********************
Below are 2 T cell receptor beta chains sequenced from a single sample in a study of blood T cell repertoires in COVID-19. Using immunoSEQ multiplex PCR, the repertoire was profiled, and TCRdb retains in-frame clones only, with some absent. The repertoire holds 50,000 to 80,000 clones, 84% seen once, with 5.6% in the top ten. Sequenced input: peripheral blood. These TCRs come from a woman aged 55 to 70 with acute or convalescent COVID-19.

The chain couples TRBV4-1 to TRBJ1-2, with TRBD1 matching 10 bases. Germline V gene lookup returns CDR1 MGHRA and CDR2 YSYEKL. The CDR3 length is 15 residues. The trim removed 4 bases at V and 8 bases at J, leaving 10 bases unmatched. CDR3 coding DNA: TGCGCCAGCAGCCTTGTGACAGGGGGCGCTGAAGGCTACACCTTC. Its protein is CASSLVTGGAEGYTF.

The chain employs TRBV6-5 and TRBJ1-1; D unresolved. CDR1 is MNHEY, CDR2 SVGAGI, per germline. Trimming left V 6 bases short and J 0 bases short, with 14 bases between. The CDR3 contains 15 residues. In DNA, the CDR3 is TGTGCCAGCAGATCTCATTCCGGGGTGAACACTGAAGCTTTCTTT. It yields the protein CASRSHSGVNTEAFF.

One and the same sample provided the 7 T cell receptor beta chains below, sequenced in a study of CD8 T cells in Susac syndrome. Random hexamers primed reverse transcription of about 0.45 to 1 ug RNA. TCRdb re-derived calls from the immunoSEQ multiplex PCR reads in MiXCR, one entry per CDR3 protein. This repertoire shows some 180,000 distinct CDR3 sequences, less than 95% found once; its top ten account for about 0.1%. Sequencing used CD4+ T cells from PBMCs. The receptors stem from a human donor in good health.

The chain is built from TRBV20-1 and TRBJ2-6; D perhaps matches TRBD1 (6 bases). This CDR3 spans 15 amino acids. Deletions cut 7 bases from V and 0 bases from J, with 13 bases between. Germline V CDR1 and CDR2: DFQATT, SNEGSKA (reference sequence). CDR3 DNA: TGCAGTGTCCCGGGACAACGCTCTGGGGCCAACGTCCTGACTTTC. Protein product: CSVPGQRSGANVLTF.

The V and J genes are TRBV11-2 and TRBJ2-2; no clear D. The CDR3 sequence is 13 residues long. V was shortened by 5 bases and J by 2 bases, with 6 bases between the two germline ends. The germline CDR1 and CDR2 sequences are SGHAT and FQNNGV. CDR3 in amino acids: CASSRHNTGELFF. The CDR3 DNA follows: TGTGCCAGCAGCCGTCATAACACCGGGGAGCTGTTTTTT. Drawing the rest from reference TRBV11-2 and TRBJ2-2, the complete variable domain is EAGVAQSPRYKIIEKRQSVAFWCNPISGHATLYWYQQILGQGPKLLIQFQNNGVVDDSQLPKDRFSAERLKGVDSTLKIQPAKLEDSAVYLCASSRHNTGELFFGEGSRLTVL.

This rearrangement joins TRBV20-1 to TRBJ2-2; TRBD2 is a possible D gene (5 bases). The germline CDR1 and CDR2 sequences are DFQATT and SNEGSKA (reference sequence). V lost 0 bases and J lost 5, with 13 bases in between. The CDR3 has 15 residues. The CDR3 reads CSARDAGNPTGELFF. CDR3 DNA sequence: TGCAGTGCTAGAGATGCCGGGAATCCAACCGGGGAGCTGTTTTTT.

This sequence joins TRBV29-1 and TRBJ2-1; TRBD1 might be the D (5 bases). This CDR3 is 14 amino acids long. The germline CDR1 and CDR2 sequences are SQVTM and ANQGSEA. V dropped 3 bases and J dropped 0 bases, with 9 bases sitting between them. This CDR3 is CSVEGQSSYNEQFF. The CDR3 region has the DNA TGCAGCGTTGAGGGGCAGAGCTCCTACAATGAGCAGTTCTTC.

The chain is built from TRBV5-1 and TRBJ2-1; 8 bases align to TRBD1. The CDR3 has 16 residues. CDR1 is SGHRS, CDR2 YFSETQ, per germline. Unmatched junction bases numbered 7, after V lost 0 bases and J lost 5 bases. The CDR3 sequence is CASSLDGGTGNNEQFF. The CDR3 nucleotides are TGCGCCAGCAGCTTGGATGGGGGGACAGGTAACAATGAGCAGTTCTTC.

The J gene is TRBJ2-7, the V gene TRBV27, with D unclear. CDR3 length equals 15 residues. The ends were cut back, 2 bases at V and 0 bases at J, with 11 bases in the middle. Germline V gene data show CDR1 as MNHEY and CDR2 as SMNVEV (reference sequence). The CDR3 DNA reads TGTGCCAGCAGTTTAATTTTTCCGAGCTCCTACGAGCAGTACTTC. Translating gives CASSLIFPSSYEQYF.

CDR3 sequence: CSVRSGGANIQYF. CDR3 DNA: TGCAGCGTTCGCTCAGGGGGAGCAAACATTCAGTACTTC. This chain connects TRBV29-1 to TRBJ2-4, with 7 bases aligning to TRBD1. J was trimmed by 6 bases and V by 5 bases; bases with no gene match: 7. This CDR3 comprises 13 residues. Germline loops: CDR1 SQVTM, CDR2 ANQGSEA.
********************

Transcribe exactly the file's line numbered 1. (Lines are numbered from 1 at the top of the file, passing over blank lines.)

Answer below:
Below are 2 T cell receptor beta chains sequenced from a single sample in a study of blood T cell repertoires in COVID-19. Using immunoSEQ multiplex PCR, the repertoire was profiled, and TCRdb retains in-frame clones only, with some absent. The repertoire holds 50,000 to 80,000 clones, 84% seen once, with 5.6% in the top ten. Sequenced input: peripheral blood. These TCRs come from a woman aged 55 to 70 with acute or convalescent COVID-19.